Tuesday, 26 August 2014

Sudden Endings

Sudden Endings

The flattest is not pancake thin.
That is nothing.
It is when the whole sky is anvil
And living under it renders onion-cell small
Your thickness, your strength
Or your head held tall.

Indeed, the stars twinkle out
The snuff movie that is
Each effortfull breath.
"I hurt", I notice. "I hurt", 
And my flapping landfish heart 
As pathetic, as lost, as
One sea in space.

But I am not dust, or molecule yet.
The anvil falls again on coyote.
Maybe with unerring ability
I will rubber balloon sound suck
My squashed dear spirit
Back into place. 


Friday, 13 December 2013

Busted

BUSTED

I was parking the car in the garage
When you tapped at the window,
Making me skin-jump-heart-pop fast
At the handbrake. Surprise coming
Before that washing of hands, gum
And deodorant had hid my dog-end frame
To made me feel your good girl again.

With measures of love in your eyes,
And disappointment and truth 
You said: "Give it up now Hannage,
Before it really gets too hard to stop,
While you have a choice."
You walked away, your truth entrusted
To the student daughter:
She had been busted.
Guilt and shame before that shrug
Denial: "But I am no addict,
So what harm Dad, in one more packet?"

Brief years on, I didn't even bother
Climbing out of the window at midnight
For my moonlit puff. 
Didn't bother hiding the packets
Or the lighters from you. Gradually,
Even your purchase from Jersey trips
Was tobacco tips from Duty Free.
My "Things" joined your pipe -
Sanctioned tools for us thinking types.


I have stopped now. Several attempts first and misery,
Always reminding me of you by the car,
Cautioning me of the difficulty and the pain.
I wished many times I had heeded,
Took on trust this truth: that seeded addiction
Grows fast and steely in our breasts
And that we can't act easy after early arrest.

And I wonder. Was there a time, father
A glass, or a bottle you poured,
Where I could have skin jumped you,
Stopped you in your tracks,
And said: "Give up now Dad, before it controls you"?
Did I foresee this future: the blackouts, the nerve damage,
The sweet bully guarding all life to ensure the next 
Sauvignon delivery to your bloated liver?
And do I have to watch this? 
Really, tell me. Do I have to watch?
I let my mind go back through time,
And grief makes a scream, a claw for a window,
That magic handbrake
That might time travel
To a different outcome.
You are busted. 
Too late busted.
And you don't care.



Monday, 6 May 2013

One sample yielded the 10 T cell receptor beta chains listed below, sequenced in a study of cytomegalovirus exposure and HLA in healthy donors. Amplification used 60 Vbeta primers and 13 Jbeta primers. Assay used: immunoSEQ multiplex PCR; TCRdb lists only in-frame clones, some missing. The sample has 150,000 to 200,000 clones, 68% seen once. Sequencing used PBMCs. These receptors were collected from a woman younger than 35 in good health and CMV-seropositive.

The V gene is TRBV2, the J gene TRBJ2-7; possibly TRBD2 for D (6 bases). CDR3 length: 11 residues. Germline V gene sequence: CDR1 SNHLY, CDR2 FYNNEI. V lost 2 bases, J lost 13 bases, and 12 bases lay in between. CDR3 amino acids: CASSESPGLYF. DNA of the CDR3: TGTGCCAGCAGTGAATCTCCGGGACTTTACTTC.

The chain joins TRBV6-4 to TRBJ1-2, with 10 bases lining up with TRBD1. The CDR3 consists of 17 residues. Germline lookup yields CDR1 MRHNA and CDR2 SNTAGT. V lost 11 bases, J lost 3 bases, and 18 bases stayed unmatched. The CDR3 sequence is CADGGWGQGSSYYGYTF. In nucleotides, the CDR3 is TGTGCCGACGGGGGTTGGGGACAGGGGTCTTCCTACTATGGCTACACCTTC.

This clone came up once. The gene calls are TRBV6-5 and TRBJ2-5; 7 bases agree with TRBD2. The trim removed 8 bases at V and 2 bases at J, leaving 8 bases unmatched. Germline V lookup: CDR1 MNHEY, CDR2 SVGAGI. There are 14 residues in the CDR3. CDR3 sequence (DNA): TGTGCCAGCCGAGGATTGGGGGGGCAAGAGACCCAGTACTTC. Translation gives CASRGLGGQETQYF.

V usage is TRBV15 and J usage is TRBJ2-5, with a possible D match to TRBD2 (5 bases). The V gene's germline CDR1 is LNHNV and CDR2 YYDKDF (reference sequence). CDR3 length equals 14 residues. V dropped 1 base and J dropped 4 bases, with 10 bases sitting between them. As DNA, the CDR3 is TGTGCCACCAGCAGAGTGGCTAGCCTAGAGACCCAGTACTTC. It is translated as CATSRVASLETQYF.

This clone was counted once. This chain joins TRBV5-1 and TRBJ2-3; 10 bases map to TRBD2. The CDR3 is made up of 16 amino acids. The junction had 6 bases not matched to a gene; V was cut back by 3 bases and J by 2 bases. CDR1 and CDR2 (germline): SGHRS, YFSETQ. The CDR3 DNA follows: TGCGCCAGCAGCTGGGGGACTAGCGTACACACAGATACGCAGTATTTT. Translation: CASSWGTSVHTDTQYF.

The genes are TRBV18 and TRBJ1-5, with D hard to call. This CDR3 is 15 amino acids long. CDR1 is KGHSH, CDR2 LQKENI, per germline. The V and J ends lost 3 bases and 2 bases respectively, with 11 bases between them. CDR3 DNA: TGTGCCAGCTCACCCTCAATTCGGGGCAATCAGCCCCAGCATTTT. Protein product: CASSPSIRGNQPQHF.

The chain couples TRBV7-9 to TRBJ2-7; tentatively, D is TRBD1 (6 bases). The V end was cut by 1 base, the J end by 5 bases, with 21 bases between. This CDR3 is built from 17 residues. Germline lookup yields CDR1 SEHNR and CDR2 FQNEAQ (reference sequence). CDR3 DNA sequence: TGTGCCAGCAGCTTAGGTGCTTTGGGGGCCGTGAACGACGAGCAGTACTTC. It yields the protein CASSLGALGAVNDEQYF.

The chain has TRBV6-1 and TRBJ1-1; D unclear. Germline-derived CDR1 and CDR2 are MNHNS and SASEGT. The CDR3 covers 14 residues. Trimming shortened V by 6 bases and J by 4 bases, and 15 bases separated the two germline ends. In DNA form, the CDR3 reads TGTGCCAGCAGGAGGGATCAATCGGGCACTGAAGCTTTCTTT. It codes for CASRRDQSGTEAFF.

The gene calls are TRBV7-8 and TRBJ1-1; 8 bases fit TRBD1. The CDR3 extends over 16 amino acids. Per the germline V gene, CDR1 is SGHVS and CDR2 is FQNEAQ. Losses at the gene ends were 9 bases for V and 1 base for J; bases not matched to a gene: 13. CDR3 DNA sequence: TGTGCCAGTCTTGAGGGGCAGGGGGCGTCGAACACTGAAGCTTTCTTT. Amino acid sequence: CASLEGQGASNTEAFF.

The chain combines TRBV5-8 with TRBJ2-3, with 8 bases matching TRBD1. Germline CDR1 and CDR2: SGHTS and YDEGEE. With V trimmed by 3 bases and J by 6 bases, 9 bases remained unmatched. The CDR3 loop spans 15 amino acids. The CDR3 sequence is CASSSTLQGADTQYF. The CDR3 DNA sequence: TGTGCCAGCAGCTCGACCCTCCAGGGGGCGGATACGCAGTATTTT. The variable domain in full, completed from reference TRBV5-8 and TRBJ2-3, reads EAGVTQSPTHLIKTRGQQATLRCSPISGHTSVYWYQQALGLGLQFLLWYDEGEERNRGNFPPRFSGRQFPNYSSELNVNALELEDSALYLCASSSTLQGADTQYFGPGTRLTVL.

May Day Poetry

May Day Project - A poem a day throughout the month of May.

For those of you who do follow this blog, I thought I would let you know that I have been writing another blog - which is really an extension of this one. Every day this month, I am going to be writing and uploading a poem. I am also making audio recordings of these poems wherever possible, although some days I imagine I might have to do this a little later on.

You can find the poems here:

http://therapysandwichpoetry.blogspot.co.uk/

and you can find my Soundcloud page here:

http://soundcloud.com/hanjan

I am attempting this for quite a few reasons, the main one being to keep AWM (Wes Martin) company as he completes a project this month to produce a painting a day. His paintings are available for auction and his blog can be found here:

http://awmartist.blogspot.co.uk/

His confidence in my poetry and his desire to see me write more have tipped the edge for me. Rather than just write when I can't hold a poem in, I am getting used to the discipline of finding a subject and writing, even when I don't feel like it. It is HARD work, I am finding! But immensely rewarding. Hopefully, I will also start to get better at it as the month passes. Certainly, I will have 31 poems to remember this month by.

Any comments or gentle observations would be appreciated. Thank you.

HanJan.


Sunday, 7 April 2013

The School Trip


The School Trip

The tears that loomed
All day, have finally spilled.

And over a lost page -
A checklist of what she will need
As she goes away.
Who is more anxious at separation? 
I am the one sitting up after midnight
Checking labels on luggage
And praying over folded clothes
That she will be OK.
Slipping notes into the washbag,
Pondering which shoes
To squeeze into the bag.

The trigger for the spill
Something quite different though:
The fear of another looming separation
Possibly to be made in defence of the vulnerable.
That part in me, that part in her.
The realisation that this life
Just gets more and more complicated.
And the tangle of relationship
Can pull you up mountains
And rip you from trees.
That loving another
Can bring you back down to your knees
To that bleakest place -
Of feeling 8 years old
And just wanting to find home again.


Friday, 17 August 2012

Self-Appointed Aloneness


I am in a state of familiar agitation. It is a place I have visited frequently, I suspect since adolescence. I can hear how Dad used to say to me accusingly and with a sigh: “Hannah, you have got it on you.” 
I am not sure what “IT” was for him, but here it is again this evening, and it is on – and all over me.